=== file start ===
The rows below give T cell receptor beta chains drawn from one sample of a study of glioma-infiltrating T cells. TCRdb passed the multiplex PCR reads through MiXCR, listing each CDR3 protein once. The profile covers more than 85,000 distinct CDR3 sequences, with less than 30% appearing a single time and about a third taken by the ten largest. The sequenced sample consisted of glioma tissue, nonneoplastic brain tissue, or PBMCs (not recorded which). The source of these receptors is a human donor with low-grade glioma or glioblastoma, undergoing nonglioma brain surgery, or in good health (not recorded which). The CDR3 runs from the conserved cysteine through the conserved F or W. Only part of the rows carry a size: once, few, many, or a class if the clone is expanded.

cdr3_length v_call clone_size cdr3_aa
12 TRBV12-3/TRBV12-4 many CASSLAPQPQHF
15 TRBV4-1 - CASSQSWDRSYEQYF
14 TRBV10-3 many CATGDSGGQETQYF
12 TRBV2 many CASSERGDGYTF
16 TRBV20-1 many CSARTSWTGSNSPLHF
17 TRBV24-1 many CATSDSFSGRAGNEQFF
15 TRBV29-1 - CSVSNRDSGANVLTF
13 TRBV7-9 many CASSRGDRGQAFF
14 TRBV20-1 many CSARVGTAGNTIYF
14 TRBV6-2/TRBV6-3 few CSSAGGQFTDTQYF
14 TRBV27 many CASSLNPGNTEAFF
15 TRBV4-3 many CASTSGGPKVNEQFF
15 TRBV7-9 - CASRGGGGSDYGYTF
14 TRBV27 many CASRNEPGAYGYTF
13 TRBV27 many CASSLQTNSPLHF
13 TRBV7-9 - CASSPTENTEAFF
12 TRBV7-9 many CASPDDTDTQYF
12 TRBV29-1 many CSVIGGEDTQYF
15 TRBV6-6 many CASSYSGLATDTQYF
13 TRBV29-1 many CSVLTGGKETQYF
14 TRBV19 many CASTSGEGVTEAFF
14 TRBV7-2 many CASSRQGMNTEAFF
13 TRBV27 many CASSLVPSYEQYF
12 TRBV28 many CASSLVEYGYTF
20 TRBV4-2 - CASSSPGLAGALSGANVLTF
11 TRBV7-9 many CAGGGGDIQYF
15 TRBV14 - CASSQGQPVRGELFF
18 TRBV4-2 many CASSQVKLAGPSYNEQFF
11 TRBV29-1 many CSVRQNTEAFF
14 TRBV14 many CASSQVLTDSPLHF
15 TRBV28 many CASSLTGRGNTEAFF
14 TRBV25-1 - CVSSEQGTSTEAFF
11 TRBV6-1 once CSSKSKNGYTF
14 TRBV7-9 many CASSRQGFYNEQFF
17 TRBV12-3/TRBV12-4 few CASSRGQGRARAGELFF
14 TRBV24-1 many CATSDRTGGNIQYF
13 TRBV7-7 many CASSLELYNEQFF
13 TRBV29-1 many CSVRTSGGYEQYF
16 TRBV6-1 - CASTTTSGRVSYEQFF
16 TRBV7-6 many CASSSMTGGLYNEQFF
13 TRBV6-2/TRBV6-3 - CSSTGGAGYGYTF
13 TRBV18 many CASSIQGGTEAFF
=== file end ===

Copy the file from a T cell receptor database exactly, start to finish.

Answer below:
The rows below give T cell receptor beta chains drawn from one sample of a study of glioma-infiltrating T cells. TCRdb passed the multiplex PCR reads through MiXCR, listing each CDR3 protein once. The profile covers more than 85,000 distinct CDR3 sequences, with less than 30% appearing a single time and about a third taken by the ten largest. The sequenced sample consisted of glioma tissue, nonneoplastic brain tissue, or PBMCs (not recorded which). The source of these receptors is a human donor with low-grade glioma or glioblastoma, undergoing nonglioma brain surgery, or in good health (not recorded which). The CDR3 runs from the conserved cysteine through the conserved F or W. Only part of the rows carry a size: once, few, many, or a class if the clone is expanded.

cdr3_length v_call clone_size cdr3_aa
12 TRBV12-3/TRBV12-4 many CASSLAPQPQHF
15 TRBV4-1 - CASSQSWDRSYEQYF
14 TRBV10-3 many CATGDSGGQETQYF
12 TRBV2 many CASSERGDGYTF
16 TRBV20-1 many CSARTSWTGSNSPLHF
17 TRBV24-1 many CATSDSFSGRAGNEQFF
15 TRBV29-1 - CSVSNRDSGANVLTF
13 TRBV7-9 many CASSRGDRGQAFF
14 TRBV20-1 many CSARVGTAGNTIYF
14 TRBV6-2/TRBV6-3 few CSSAGGQFTDTQYF
14 TRBV27 many CASSLNPGNTEAFF
15 TRBV4-3 many CASTSGGPKVNEQFF
15 TRBV7-9 - CASRGGGGSDYGYTF
14 TRBV27 many CASRNEPGAYGYTF
13 TRBV27 many CASSLQTNSPLHF
13 TRBV7-9 - CASSPTENTEAFF
12 TRBV7-9 many CASPDDTDTQYF
12 TRBV29-1 many CSVIGGEDTQYF
15 TRBV6-6 many CASSYSGLATDTQYF
13 TRBV29-1 many CSVLTGGKETQYF
14 TRBV19 many CASTSGEGVTEAFF
14 TRBV7-2 many CASSRQGMNTEAFF
13 TRBV27 many CASSLVPSYEQYF
12 TRBV28 many CASSLVEYGYTF
20 TRBV4-2 - CASSSPGLAGALSGANVLTF
11 TRBV7-9 many CAGGGGDIQYF
15 TRBV14 - CASSQGQPVRGELFF
18 TRBV4-2 many CASSQVKLAGPSYNEQFF
11 TRBV29-1 many CSVRQNTEAFF
14 TRBV14 many CASSQVLTDSPLHF
15 TRBV28 many CASSLTGRGNTEAFF
14 TRBV25-1 - CVSSEQGTSTEAFF
11 TRBV6-1 once CSSKSKNGYTF
14 TRBV7-9 many CASSRQGFYNEQFF
17 TRBV12-3/TRBV12-4 few CASSRGQGRARAGELFF
14 TRBV24-1 many CATSDRTGGNIQYF
13 TRBV7-7 many CASSLELYNEQFF
13 TRBV29-1 many CSVRTSGGYEQYF
16 TRBV6-1 - CASTTTSGRVSYEQFF
16 TRBV7-6 many CASSSMTGGLYNEQFF
13 TRBV6-2/TRBV6-3 - CSSTGGAGYGYTF
13 TRBV18 many CASSIQGGTEAFF